Meet Lillie and Ezekiel
by Lillie Abbott
Ezekiel is a 1 year Old longhair Black German Shepherd. He is honestly one of the funniest dogs I have ever had. He is a very sweet and sensitive boy, over the past year he has passed his bronze Good Citizen Test at Crufts in March this year and now has passed his silver test too and is now working towards his gold award.
I suffer with Fibromyalgia which in basic terms means my body feels like it is on fire with pain every day (such a joy!).
From a very early age we noticed that Zeke is really sensitive to how I am feeling, if I am having a bad day he won’t leave my side (anyone else with GSD will know this is quite normal! You literally can’t even pop to the loo without an assistant) but with Zeke this is more intense.
If I am having a flare up I can start to feel giddy and really quite sick at this point, he will come and mouth gently at my hand until I sit down or go out for some fresh air (most of the time he will do this before I even know I am about to have a turn).
Every night he sleeps outside our bedroom door as part of my condition is my ability to carry out unusual tasks whilst sleepwalking (it’s a skill I am told but not particularly a safe one!) Zeke will always make sure he is with me following me to the bathroom at night and nudging me till I wake up (I have found myself at the top of the stairs with him mouthing my hand to wake me up).
I also suffer with nightmares that feel very real and can be very distressing, if he should hear me having a nightmare he will scratch at the door and whimper until I wake and then sits with me to calm me down (all without ever waking my husband up – it’s mine and Zeke’s little secret).
So I decided to look into training him into becoming my assistance dog so that he can support me whilst I am out and not just at home.
I came across a not-for-profit organisation called Sherlock Hounds who help people like me with a disability to self train their dogs with a self appointed trainer to reach the very high standards that are required to pass a public access test (if he passes, this will afford him the same rights as any other assistance dog and he will be covered in law by the equality act as an auxiliary aid), this is the same test that all other guide and assistance dogs have to take.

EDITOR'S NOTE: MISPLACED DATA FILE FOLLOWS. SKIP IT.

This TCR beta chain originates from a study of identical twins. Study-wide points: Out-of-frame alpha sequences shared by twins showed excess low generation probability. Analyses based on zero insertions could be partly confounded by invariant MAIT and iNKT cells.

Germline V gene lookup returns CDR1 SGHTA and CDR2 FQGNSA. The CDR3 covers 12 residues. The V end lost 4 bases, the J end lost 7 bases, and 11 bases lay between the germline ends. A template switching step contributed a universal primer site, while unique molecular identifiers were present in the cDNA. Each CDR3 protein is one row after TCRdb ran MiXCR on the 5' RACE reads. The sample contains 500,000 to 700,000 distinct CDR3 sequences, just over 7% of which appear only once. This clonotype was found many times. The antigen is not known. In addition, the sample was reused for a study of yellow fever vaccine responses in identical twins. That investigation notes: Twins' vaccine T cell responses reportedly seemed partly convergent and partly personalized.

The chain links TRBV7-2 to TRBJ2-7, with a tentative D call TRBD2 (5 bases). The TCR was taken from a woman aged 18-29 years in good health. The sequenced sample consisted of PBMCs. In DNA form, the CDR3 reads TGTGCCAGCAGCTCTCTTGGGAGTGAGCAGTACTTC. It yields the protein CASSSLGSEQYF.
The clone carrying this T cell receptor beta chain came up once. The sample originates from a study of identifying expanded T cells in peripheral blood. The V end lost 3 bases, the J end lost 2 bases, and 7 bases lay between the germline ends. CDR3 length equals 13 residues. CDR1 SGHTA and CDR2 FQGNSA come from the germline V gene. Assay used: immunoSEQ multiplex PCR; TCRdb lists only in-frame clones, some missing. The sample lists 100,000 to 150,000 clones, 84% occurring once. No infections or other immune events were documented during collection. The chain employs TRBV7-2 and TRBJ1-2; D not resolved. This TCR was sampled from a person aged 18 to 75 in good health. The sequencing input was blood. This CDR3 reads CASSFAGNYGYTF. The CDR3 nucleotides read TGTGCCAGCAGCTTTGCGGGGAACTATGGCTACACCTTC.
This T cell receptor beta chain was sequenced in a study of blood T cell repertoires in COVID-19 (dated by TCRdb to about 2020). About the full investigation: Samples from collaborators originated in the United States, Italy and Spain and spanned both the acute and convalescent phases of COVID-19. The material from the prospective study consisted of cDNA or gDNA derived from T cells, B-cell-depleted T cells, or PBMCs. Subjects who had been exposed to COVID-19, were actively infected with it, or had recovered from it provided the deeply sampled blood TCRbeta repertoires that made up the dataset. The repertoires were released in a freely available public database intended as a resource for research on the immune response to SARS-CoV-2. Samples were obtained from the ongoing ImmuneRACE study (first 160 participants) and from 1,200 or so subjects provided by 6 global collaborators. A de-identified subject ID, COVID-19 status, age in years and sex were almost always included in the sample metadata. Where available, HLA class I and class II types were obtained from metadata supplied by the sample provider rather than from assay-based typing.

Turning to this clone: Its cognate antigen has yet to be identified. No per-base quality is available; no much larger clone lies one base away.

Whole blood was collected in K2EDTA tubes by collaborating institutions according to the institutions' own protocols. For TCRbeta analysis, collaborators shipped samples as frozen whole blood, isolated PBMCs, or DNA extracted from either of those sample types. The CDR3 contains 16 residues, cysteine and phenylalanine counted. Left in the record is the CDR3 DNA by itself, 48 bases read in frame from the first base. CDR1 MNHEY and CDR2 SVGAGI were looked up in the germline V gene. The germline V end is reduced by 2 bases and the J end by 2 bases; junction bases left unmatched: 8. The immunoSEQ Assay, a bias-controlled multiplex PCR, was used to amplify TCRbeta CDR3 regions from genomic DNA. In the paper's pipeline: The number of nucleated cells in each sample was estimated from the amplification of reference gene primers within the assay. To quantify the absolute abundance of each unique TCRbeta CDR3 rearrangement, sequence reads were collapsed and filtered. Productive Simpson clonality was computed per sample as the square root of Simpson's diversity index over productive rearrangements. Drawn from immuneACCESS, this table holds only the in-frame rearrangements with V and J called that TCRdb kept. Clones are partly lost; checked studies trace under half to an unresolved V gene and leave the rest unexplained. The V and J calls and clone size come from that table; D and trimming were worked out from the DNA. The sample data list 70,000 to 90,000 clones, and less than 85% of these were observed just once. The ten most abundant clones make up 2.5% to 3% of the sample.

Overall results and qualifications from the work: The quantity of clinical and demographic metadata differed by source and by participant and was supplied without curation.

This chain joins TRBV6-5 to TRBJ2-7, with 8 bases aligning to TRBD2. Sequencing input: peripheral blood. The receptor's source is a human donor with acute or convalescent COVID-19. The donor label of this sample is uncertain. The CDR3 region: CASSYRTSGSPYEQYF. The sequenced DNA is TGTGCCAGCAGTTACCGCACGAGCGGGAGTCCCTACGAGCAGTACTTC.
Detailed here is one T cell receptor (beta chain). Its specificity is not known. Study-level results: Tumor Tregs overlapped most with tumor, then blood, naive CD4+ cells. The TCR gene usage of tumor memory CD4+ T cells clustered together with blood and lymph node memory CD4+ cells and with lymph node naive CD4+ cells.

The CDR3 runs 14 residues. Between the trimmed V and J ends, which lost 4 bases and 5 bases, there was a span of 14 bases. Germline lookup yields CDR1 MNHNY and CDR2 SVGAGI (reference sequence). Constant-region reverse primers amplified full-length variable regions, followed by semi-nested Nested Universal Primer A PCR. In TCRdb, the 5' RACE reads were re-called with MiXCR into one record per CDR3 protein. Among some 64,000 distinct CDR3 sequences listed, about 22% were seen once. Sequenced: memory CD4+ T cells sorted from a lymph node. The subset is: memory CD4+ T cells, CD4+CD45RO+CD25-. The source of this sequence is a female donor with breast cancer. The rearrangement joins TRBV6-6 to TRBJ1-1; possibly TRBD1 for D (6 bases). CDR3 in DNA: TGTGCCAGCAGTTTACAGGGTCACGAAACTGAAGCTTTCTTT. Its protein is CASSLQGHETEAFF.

So now we are starting to train for certain behaviours such as picking things up for me as I find bending down difficult, being a support for me as my balance isn’t great, and we are hoping he will learn takes such as emptying the washing machine for me (for someone with fibro this is a massive task).
The training will take as long as it takes and it won’t be a quick process especially as I don’t want to rush him, we will do it in his time and when he is ready, only then will I look to take the test, it may take a couple of years it may not but however long it takes I will always be guided by him.
He like me has good days and bad days, he is still only a baby at the moment. All his training will be positive and reward based and will be focused on shaping natural behaviours. We are about to order his ‘Assistance Dog in Training’ jacket but this will need to be specially made as he is quite a big boy. As soon as we have that the training will begin away from home in earnest such as popping to the local shops with me, he loves going to the pub and will happily sit quietly and loves everyone fussing over him.
I am hoping to get some videos and pictures soon of his training and how he progresses but for now here are some pictures of my big boy.